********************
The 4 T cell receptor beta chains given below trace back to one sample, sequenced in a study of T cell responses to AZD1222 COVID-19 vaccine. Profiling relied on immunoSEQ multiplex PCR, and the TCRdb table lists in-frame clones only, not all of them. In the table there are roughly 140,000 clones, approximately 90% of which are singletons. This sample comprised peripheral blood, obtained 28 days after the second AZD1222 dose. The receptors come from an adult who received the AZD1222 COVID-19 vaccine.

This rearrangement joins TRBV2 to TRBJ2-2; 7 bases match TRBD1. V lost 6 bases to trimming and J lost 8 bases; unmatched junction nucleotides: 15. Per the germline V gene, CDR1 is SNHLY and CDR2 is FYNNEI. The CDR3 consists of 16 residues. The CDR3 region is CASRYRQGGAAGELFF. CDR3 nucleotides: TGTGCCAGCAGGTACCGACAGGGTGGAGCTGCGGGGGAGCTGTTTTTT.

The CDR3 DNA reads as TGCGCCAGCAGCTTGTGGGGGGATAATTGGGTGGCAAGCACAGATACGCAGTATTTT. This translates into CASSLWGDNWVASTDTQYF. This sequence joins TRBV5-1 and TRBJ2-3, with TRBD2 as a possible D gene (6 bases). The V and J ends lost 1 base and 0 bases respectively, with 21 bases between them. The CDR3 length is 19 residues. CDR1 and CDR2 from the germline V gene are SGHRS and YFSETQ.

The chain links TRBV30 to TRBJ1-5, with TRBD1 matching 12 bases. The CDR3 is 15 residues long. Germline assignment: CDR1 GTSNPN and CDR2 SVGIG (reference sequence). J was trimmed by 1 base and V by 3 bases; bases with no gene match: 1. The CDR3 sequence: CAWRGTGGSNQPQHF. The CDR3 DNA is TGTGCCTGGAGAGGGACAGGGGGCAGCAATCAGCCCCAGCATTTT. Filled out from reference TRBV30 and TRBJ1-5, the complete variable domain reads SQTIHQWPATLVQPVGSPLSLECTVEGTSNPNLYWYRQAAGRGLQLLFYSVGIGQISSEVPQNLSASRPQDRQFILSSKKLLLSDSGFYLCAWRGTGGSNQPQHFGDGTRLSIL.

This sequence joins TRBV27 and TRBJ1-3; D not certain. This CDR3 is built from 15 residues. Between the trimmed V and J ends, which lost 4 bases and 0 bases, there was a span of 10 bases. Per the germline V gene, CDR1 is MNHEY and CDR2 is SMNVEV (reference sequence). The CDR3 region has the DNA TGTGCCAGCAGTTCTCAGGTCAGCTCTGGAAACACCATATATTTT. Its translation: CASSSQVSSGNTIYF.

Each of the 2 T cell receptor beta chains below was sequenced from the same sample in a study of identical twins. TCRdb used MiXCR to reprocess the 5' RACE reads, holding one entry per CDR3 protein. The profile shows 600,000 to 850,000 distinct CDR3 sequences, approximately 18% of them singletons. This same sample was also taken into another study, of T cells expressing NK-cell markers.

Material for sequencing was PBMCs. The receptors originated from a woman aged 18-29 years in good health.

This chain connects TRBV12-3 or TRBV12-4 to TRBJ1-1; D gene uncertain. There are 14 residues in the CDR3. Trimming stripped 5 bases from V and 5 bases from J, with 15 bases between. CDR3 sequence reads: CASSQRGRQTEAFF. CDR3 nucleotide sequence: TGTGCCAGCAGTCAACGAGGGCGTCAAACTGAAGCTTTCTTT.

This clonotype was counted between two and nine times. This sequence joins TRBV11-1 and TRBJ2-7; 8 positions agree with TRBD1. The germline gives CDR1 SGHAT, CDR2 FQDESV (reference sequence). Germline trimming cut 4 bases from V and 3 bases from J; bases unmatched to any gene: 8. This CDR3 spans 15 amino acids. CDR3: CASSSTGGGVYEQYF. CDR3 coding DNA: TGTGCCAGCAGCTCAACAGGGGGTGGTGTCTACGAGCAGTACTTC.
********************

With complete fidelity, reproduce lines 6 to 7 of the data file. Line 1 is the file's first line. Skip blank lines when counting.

Each of the 2 T cell receptor beta chains below was sequenced from the same sample in a study of identical twins. TCRdb used MiXCR to reprocess the 5' RACE reads, holding one entry per CDR3 protein. The profile shows 600,000 to 850,000 distinct CDR3 sequences, approximately 18% of them singletons. This same sample was also taken into another study, of T cells expressing NK-cell markers.

Material for sequencing was PBMCs. The receptors originated from a woman aged 18-29 years in good health.